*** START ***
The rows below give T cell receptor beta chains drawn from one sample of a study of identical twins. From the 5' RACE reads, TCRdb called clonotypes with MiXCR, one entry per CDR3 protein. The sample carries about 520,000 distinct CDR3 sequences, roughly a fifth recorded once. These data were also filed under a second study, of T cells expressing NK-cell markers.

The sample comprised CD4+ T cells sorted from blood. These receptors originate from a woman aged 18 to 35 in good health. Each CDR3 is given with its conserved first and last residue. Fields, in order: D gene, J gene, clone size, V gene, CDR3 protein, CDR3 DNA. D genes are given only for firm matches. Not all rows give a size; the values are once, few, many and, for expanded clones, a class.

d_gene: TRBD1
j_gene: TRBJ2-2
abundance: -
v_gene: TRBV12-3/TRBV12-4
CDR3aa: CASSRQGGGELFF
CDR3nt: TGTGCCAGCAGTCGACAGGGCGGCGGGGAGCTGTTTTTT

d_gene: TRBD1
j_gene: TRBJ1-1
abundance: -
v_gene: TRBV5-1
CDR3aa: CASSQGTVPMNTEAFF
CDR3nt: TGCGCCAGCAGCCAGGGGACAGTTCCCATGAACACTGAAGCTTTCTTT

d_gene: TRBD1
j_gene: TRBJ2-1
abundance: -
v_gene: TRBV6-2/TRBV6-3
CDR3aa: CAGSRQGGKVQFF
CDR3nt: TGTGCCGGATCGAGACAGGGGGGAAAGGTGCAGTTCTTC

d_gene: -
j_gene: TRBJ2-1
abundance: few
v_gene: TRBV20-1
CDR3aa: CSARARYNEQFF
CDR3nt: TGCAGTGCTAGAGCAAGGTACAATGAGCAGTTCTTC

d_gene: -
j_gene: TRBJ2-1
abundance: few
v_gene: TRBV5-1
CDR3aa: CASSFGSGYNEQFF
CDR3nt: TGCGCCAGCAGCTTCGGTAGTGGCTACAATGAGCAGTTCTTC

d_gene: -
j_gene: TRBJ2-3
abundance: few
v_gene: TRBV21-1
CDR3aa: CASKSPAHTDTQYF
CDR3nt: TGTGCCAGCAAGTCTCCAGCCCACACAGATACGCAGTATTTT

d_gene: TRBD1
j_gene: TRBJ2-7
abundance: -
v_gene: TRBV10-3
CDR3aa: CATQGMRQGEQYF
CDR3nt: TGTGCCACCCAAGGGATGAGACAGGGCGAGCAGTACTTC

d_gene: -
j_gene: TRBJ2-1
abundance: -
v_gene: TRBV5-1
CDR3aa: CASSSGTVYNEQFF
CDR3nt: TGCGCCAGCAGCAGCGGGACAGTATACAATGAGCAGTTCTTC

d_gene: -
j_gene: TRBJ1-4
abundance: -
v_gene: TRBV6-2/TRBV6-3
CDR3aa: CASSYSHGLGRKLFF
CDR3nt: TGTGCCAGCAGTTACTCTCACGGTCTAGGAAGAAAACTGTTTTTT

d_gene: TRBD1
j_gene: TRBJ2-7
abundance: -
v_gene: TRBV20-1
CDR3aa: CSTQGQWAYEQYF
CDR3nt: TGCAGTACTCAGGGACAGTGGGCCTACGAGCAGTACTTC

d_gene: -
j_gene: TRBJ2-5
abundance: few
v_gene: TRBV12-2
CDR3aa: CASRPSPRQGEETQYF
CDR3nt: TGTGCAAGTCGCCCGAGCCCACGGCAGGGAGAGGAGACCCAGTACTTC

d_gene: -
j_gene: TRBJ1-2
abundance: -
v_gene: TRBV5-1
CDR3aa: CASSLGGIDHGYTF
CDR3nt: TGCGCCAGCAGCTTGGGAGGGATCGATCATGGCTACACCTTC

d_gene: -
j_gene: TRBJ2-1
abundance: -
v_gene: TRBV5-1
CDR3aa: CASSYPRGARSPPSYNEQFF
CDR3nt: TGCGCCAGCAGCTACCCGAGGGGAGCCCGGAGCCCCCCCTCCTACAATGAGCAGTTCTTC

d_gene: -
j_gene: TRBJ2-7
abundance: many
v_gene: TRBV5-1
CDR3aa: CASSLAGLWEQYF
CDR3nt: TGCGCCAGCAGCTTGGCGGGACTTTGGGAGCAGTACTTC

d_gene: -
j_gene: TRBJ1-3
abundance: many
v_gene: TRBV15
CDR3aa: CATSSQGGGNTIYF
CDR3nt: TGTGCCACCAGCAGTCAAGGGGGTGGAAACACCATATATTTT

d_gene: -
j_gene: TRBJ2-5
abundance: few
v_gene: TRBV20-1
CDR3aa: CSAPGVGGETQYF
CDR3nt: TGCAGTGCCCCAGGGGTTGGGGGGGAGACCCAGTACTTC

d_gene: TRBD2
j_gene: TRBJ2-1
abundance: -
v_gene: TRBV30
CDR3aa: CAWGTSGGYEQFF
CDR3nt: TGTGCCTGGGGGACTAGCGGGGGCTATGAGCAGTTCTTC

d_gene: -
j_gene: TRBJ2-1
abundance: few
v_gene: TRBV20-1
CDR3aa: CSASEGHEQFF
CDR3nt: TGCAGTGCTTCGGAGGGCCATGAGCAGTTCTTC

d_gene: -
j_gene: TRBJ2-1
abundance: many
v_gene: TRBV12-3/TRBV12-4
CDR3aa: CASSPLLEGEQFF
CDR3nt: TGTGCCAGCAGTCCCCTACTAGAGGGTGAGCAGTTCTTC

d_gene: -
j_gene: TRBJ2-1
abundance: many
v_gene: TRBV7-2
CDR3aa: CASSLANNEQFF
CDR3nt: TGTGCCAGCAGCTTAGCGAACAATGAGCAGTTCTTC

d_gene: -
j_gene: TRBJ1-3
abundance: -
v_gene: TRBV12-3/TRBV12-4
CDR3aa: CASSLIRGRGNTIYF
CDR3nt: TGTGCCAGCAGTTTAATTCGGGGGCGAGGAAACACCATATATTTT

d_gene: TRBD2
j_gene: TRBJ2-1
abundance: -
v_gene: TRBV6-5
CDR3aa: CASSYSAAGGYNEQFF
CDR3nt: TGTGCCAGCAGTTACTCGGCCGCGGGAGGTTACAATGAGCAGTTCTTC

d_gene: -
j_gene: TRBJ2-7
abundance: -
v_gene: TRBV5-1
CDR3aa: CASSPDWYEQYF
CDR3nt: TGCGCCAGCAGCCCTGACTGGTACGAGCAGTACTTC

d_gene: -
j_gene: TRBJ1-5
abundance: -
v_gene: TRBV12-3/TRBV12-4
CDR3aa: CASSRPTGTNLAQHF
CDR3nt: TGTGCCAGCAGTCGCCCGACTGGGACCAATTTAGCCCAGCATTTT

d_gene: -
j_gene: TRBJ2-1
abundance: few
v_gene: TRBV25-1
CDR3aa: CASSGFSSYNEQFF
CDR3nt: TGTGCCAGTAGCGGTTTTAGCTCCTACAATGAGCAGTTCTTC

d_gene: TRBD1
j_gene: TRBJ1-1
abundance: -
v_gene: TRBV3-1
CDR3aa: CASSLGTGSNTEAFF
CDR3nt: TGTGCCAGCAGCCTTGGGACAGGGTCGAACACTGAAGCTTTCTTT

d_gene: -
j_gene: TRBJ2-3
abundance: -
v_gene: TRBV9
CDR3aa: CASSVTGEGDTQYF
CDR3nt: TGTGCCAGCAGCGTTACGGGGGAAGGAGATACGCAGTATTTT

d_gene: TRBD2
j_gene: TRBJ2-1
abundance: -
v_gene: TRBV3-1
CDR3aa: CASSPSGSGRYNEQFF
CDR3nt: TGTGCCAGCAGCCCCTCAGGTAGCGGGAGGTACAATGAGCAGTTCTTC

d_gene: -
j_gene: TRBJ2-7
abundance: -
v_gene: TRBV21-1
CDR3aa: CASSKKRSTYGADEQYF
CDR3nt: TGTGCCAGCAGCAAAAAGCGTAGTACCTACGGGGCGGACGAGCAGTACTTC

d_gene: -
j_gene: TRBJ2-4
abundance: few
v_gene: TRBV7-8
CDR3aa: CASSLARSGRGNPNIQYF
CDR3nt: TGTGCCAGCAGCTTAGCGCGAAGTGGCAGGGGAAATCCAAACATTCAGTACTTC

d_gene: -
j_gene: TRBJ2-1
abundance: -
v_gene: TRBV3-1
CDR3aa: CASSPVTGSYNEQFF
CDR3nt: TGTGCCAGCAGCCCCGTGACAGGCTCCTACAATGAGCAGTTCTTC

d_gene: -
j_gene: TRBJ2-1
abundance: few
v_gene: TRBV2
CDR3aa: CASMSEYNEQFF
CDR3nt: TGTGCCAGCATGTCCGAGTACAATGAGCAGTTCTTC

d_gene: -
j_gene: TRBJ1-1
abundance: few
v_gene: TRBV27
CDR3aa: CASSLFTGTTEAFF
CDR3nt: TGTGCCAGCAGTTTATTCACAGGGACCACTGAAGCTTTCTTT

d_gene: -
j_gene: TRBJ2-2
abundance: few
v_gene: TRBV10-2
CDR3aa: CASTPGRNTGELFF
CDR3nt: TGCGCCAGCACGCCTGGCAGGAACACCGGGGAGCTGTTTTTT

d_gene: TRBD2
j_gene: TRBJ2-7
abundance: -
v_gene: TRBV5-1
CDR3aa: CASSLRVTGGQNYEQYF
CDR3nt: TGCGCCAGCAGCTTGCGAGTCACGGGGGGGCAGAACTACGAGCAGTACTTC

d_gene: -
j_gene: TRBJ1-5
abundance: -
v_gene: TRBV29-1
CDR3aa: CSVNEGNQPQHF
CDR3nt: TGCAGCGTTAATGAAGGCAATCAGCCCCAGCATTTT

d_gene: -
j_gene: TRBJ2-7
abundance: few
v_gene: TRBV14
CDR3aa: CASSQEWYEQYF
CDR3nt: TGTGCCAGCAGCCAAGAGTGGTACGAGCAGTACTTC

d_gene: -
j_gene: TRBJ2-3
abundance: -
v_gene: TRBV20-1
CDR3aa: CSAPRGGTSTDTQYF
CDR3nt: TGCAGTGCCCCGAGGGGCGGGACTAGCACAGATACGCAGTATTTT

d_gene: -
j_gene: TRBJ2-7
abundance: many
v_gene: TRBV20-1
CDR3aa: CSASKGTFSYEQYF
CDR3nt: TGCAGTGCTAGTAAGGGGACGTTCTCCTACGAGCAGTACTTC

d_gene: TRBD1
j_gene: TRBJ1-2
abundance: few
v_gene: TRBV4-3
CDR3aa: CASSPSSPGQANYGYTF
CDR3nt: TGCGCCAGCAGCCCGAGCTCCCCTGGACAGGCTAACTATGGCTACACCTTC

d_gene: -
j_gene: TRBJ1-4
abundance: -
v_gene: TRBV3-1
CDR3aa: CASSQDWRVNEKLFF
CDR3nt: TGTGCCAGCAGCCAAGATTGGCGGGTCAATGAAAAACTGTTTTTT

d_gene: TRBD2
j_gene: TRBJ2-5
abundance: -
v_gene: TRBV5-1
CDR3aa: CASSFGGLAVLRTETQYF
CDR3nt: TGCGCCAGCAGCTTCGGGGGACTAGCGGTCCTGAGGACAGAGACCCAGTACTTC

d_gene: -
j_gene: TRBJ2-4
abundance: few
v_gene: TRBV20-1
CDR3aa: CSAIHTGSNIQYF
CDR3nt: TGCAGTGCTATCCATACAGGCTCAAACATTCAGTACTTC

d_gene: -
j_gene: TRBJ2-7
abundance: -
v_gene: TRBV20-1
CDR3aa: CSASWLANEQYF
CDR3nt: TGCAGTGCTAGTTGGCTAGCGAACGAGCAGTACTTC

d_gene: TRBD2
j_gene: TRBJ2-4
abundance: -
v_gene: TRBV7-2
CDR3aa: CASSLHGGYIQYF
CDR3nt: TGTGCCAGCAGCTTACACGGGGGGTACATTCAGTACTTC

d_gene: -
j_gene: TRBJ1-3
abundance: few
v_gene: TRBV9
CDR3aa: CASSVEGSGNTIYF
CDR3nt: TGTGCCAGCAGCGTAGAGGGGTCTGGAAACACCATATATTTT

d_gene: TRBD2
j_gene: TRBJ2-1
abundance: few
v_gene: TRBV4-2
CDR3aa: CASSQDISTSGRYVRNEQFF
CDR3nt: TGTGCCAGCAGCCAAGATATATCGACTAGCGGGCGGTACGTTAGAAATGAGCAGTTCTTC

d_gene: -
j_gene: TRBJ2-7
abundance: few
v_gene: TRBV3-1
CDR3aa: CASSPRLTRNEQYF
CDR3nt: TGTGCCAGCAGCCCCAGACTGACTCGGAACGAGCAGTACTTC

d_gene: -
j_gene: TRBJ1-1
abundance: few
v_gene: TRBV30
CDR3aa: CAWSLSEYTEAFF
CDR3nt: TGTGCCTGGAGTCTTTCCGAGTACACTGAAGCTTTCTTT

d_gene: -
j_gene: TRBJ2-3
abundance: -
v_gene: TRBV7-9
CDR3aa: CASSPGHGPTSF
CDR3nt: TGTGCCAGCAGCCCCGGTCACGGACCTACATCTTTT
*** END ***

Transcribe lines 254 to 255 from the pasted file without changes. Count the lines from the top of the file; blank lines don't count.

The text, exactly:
CDR3nt: TGCGCCAGCAGCTTCGGGGGACTAGCGGTCCTGAGGACAGAGACCCAGTACTTC

d_gene: -